EveryMundo, a technology company who creates products and services to drive qualified traffic directly to airlines’ websites, has experienced tremendous growth in the last five years. Despite employing 45 people and partnering with 20 international airlines, U.S. immigration policy continues to frustrate its founders, Seth Cassel and Anton Diego, who employ international employees to assist them in running and expanding their Miami-based business as a global enterprise.
“The airline business is a global and multilingual business with customers all over the world,” says Cassel. Together, EveryMundo’s employees speak 10 different languages. “We are partnering with global customers and need to be a business full of international, multilingual employees,” he explains. And access to immigrants has paid off. Since 2011, Cassel and Diego have transformed EveryMundo from a bilingual digital marketing platform to a multilingual marketing powerhouse that provides advisory services, technology products, and bespoke service solutions designed specifically for the airline industry.
Yet employing a workforce that blends both U.S. citizens and immigrants is only possible because the cofounders have what Cassel wryly calls a “strong stomach” when it comes to grappling with the U.S. immigration system. “It’s just a process,” he says. “The strong stomach comes in here: you have to be comfortable with rejection. You have to be somewhat relentless, and optimistic at all times. We’ve had situations where employees have had a rejection and then we need to reapply [for their visas].”
Anton Diego himself is an immigrant, born in Russia, raised in Cuba, and in possession of various citizenships, including American. Diego’s Cuban roots were especially helpful in getting the company off the ground. “Many of our developers are Cuban developers, and Cubans have a unique situation where simply by setting foot on U.S. soil, it automatically begins the process of residency,” says Cassel. “Within a matter of a few months a Cuban immigrant has the right to work in the United States, that’s something that has been helpful for us.”
The company also draws staff from Mexico, using special permits for workers from NAFTA countries. “From there, if we identify permanent opportunities, we can elevate their visa status,” Cassel explains. “We found that being able to provide an employment opportunity to an immigrant, in addition to helping them secure status in the country they want to be in, just creates a deeper level of appreciation and loyalty.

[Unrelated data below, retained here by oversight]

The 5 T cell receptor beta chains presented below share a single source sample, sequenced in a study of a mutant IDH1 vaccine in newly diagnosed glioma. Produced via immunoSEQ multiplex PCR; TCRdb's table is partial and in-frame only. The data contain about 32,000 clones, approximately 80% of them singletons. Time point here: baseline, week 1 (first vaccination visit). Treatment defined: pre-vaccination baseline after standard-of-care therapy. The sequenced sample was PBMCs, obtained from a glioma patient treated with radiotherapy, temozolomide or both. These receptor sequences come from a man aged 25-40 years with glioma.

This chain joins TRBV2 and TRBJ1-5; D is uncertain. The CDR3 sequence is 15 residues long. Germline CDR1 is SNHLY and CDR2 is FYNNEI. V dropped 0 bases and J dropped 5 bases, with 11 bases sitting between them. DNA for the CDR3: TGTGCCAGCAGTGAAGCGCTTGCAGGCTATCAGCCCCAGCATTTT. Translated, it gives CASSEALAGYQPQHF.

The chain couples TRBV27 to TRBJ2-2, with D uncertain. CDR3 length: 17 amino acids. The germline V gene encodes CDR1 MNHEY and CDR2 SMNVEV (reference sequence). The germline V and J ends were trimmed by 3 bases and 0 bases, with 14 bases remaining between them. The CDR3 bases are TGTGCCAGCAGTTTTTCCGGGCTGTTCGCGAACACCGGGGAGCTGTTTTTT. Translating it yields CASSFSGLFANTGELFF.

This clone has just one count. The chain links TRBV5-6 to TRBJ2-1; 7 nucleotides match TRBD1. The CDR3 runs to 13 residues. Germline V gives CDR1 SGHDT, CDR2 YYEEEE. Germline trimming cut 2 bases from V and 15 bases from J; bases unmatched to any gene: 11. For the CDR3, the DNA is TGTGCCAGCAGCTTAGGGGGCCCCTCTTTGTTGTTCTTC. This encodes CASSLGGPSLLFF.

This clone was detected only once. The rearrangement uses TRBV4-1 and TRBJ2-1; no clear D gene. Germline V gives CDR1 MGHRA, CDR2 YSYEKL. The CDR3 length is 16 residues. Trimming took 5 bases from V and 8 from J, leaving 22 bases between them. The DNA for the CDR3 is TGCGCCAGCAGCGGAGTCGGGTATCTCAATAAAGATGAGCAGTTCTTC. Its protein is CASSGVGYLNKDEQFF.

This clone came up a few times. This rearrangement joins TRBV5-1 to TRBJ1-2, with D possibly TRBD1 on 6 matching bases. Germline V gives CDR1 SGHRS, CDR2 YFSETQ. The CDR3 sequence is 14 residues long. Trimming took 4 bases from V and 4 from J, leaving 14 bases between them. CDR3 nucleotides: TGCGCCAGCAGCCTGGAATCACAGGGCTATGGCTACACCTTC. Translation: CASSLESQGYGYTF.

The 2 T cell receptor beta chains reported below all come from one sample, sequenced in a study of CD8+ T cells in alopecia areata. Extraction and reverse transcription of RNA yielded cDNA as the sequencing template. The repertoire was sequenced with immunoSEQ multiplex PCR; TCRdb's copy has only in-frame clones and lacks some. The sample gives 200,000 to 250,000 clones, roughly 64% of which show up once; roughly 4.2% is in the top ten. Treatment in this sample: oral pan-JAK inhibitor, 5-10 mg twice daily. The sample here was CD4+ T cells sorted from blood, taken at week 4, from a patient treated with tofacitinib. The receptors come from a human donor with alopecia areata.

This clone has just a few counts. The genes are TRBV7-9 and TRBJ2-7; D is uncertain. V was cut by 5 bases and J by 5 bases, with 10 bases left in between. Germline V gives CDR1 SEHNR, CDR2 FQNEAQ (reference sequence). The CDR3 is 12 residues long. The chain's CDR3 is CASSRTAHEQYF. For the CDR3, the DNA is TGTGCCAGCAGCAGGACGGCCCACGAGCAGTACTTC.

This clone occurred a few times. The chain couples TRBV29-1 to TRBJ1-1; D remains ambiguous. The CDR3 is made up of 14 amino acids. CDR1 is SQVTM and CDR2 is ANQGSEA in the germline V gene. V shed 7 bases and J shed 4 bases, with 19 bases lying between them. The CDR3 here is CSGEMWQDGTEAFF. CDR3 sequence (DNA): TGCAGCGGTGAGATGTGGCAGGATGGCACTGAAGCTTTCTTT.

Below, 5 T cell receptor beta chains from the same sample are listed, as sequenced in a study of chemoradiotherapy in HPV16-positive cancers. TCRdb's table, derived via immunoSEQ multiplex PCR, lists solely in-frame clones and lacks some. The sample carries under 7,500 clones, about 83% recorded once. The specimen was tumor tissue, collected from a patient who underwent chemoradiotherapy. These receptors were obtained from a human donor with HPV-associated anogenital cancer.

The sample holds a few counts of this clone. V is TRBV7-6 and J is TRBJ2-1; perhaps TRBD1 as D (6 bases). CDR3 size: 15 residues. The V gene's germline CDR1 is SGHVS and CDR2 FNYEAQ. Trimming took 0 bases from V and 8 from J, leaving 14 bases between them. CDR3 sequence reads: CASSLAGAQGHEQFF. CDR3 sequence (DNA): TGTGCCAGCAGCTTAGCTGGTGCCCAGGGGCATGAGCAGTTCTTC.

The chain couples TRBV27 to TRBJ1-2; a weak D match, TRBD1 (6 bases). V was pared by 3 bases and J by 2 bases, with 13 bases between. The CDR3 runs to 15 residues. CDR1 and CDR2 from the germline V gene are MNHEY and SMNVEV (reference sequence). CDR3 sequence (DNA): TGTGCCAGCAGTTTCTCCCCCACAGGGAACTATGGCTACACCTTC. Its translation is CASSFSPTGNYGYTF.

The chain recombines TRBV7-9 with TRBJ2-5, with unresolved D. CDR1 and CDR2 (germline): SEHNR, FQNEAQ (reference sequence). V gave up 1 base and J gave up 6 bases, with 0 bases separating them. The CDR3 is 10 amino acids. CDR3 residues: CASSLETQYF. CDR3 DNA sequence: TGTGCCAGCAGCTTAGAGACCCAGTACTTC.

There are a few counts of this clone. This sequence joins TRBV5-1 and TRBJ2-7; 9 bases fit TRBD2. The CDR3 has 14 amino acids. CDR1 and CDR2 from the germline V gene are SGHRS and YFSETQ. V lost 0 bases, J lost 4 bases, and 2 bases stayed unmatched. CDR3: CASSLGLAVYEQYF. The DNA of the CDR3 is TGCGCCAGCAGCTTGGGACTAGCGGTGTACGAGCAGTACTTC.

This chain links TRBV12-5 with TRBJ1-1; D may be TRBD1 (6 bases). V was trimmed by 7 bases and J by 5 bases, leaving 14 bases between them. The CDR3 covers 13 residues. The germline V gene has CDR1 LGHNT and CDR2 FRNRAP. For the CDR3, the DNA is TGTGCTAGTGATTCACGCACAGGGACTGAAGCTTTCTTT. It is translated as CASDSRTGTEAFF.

There’s a very, very strong economic argument tied to patriotism about what makes America special and what makes America the leading nation of the world, and the leading economy in the world. It’s our openness to immigrants.
Immigration policy matters to both founders. Cassel and Diego are the founding co-chairs of the Miami chapter of Fwd.us, a nonprofit founded by Facebook’s Mark Zuckerberg to advance the issue of immigration reform among the tech community. “My partner and I have always had very strong opinions about the immigration reform debate,” Cassel says. “We think that the sensationalism around undocumented immigrants takes away from the completely complimentary, but equally important discussion around immigration to fill economic needs, especially where the United States has a shortage of workers.” In fact, a 2015 study by the U.S. Bureau of Labor Statistics found that the country will need approximately 1 million more STEM professionals than the United States will produce over the next ten years, if the country is to remain competitive globally.
Further, Cassel thinks it’s downright patriotic to try to bring more global professionals to the United States. “You should be encouraging the talent of the world to come to the United States to thrive,” Cassel says. “It’s a win-win for everybody. I think that there’s a very, very strong economic argument tied to patriotism about what makes America special and what makes America the leading nation of the world, and the leading economy in the world. It’s our openness to immigrants, I don’t see how we’d succeed otherwise.”